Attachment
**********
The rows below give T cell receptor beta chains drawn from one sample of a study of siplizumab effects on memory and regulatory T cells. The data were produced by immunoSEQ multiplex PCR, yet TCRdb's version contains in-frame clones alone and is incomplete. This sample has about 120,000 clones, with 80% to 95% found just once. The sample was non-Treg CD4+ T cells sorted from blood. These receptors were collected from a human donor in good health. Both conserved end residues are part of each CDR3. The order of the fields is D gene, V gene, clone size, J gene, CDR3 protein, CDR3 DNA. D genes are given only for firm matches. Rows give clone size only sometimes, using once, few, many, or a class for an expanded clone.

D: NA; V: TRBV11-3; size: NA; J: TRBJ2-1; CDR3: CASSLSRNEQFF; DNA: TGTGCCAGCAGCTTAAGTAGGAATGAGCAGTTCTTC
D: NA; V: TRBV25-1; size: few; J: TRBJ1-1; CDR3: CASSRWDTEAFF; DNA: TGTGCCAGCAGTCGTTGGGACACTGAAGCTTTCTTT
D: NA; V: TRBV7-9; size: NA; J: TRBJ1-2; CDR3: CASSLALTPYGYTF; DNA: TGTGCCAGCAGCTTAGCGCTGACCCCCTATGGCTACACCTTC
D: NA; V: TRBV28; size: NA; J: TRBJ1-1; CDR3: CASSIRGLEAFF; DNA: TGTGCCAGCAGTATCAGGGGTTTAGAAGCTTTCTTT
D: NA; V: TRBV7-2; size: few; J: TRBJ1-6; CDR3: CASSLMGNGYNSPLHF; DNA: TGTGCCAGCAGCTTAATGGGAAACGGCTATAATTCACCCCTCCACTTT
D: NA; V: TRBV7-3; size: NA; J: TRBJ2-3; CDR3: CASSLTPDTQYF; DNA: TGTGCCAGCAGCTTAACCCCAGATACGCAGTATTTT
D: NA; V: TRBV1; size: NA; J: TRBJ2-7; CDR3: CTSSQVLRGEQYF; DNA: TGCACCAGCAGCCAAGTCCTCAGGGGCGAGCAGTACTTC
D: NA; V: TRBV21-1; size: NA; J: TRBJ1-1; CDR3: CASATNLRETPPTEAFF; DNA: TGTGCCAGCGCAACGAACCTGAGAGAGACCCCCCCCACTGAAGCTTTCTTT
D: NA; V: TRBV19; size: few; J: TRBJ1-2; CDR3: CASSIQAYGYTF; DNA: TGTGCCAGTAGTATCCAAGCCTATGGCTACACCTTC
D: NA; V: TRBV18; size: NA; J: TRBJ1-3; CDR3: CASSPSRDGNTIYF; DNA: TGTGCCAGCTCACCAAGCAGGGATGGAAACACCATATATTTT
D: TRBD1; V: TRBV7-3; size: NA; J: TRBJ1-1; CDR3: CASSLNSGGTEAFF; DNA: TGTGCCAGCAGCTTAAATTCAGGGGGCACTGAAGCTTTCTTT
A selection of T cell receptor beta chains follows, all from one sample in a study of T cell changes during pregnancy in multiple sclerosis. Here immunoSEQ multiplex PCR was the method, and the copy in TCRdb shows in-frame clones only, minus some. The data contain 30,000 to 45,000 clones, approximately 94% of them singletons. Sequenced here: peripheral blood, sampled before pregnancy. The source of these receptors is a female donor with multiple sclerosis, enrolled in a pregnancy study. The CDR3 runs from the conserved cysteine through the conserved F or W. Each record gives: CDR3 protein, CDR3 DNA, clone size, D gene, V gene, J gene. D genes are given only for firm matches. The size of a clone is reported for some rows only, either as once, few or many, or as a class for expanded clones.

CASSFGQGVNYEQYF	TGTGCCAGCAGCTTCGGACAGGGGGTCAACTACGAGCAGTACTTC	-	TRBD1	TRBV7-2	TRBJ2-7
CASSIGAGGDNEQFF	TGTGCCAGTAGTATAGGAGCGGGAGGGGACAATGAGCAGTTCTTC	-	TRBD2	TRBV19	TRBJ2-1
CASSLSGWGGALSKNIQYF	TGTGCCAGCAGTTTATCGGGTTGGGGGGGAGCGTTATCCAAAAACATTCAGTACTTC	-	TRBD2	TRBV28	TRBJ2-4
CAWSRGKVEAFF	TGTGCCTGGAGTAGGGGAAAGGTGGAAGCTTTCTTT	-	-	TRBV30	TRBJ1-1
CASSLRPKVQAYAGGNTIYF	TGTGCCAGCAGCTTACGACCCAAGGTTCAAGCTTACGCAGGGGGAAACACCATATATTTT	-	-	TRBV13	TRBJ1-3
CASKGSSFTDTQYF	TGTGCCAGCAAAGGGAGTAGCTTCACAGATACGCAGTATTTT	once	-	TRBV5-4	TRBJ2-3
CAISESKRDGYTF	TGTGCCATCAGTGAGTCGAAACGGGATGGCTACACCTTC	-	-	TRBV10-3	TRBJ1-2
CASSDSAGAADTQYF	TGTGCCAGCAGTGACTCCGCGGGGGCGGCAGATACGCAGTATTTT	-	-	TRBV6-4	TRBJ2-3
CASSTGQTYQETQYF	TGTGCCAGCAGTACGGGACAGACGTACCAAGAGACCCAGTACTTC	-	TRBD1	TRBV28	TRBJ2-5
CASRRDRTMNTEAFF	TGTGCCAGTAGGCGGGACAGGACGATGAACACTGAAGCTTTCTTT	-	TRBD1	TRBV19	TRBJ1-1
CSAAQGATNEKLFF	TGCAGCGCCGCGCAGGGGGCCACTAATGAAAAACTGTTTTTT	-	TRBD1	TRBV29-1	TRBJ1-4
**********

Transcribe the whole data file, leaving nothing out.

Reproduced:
The rows below give T cell receptor beta chains drawn from one sample of a study of siplizumab effects on memory and regulatory T cells. The data were produced by immunoSEQ multiplex PCR, yet TCRdb's version contains in-frame clones alone and is incomplete. This sample has about 120,000 clones, with 80% to 95% found just once. The sample was non-Treg CD4+ T cells sorted from blood. These receptors were collected from a human donor in good health. Both conserved end residues are part of each CDR3. The order of the fields is D gene, V gene, clone size, J gene, CDR3 protein, CDR3 DNA. D genes are given only for firm matches. Rows give clone size only sometimes, using once, few, many, or a class for an expanded clone.

D: NA; V: TRBV11-3; size: NA; J: TRBJ2-1; CDR3: CASSLSRNEQFF; DNA: TGTGCCAGCAGCTTAAGTAGGAATGAGCAGTTCTTC
D: NA; V: TRBV25-1; size: few; J: TRBJ1-1; CDR3: CASSRWDTEAFF; DNA: TGTGCCAGCAGTCGTTGGGACACTGAAGCTTTCTTT
D: NA; V: TRBV7-9; size: NA; J: TRBJ1-2; CDR3: CASSLALTPYGYTF; DNA: TGTGCCAGCAGCTTAGCGCTGACCCCCTATGGCTACACCTTC
D: NA; V: TRBV28; size: NA; J: TRBJ1-1; CDR3: CASSIRGLEAFF; DNA: TGTGCCAGCAGTATCAGGGGTTTAGAAGCTTTCTTT
D: NA; V: TRBV7-2; size: few; J: TRBJ1-6; CDR3: CASSLMGNGYNSPLHF; DNA: TGTGCCAGCAGCTTAATGGGAAACGGCTATAATTCACCCCTCCACTTT
D: NA; V: TRBV7-3; size: NA; J: TRBJ2-3; CDR3: CASSLTPDTQYF; DNA: TGTGCCAGCAGCTTAACCCCAGATACGCAGTATTTT
D: NA; V: TRBV1; size: NA; J: TRBJ2-7; CDR3: CTSSQVLRGEQYF; DNA: TGCACCAGCAGCCAAGTCCTCAGGGGCGAGCAGTACTTC
D: NA; V: TRBV21-1; size: NA; J: TRBJ1-1; CDR3: CASATNLRETPPTEAFF; DNA: TGTGCCAGCGCAACGAACCTGAGAGAGACCCCCCCCACTGAAGCTTTCTTT
D: NA; V: TRBV19; size: few; J: TRBJ1-2; CDR3: CASSIQAYGYTF; DNA: TGTGCCAGTAGTATCCAAGCCTATGGCTACACCTTC
D: NA; V: TRBV18; size: NA; J: TRBJ1-3; CDR3: CASSPSRDGNTIYF; DNA: TGTGCCAGCTCACCAAGCAGGGATGGAAACACCATATATTTT
D: TRBD1; V: TRBV7-3; size: NA; J: TRBJ1-1; CDR3: CASSLNSGGTEAFF; DNA: TGTGCCAGCAGCTTAAATTCAGGGGGCACTGAAGCTTTCTTT
A selection of T cell receptor beta chains follows, all from one sample in a study of T cell changes during pregnancy in multiple sclerosis. Here immunoSEQ multiplex PCR was the method, and the copy in TCRdb shows in-frame clones only, minus some. The data contain 30,000 to 45,000 clones, approximately 94% of them singletons. Sequenced here: peripheral blood, sampled before pregnancy. The source of these receptors is a female donor with multiple sclerosis, enrolled in a pregnancy study. The CDR3 runs from the conserved cysteine through the conserved F or W. Each record gives: CDR3 protein, CDR3 DNA, clone size, D gene, V gene, J gene. D genes are given only for firm matches. The size of a clone is reported for some rows only, either as once, few or many, or as a class for expanded clones.

CASSFGQGVNYEQYF	TGTGCCAGCAGCTTCGGACAGGGGGTCAACTACGAGCAGTACTTC	-	TRBD1	TRBV7-2	TRBJ2-7
CASSIGAGGDNEQFF	TGTGCCAGTAGTATAGGAGCGGGAGGGGACAATGAGCAGTTCTTC	-	TRBD2	TRBV19	TRBJ2-1
CASSLSGWGGALSKNIQYF	TGTGCCAGCAGTTTATCGGGTTGGGGGGGAGCGTTATCCAAAAACATTCAGTACTTC	-	TRBD2	TRBV28	TRBJ2-4
CAWSRGKVEAFF	TGTGCCTGGAGTAGGGGAAAGGTGGAAGCTTTCTTT	-	-	TRBV30	TRBJ1-1
CASSLRPKVQAYAGGNTIYF	TGTGCCAGCAGCTTACGACCCAAGGTTCAAGCTTACGCAGGGGGAAACACCATATATTTT	-	-	TRBV13	TRBJ1-3
CASKGSSFTDTQYF	TGTGCCAGCAAAGGGAGTAGCTTCACAGATACGCAGTATTTT	once	-	TRBV5-4	TRBJ2-3
CAISESKRDGYTF	TGTGCCATCAGTGAGTCGAAACGGGATGGCTACACCTTC	-	-	TRBV10-3	TRBJ1-2
CASSDSAGAADTQYF	TGTGCCAGCAGTGACTCCGCGGGGGCGGCAGATACGCAGTATTTT	-	-	TRBV6-4	TRBJ2-3
CASSTGQTYQETQYF	TGTGCCAGCAGTACGGGACAGACGTACCAAGAGACCCAGTACTTC	-	TRBD1	TRBV28	TRBJ2-5
CASRRDRTMNTEAFF	TGTGCCAGTAGGCGGGACAGGACGATGAACACTGAAGCTTTCTTT	-	TRBD1	TRBV19	TRBJ1-1
CSAAQGATNEKLFF	TGCAGCGCCGCGCAGGGGGCCACTAATGAAAAACTGTTTTTT	-	TRBD1	TRBV29-1	TRBJ1-4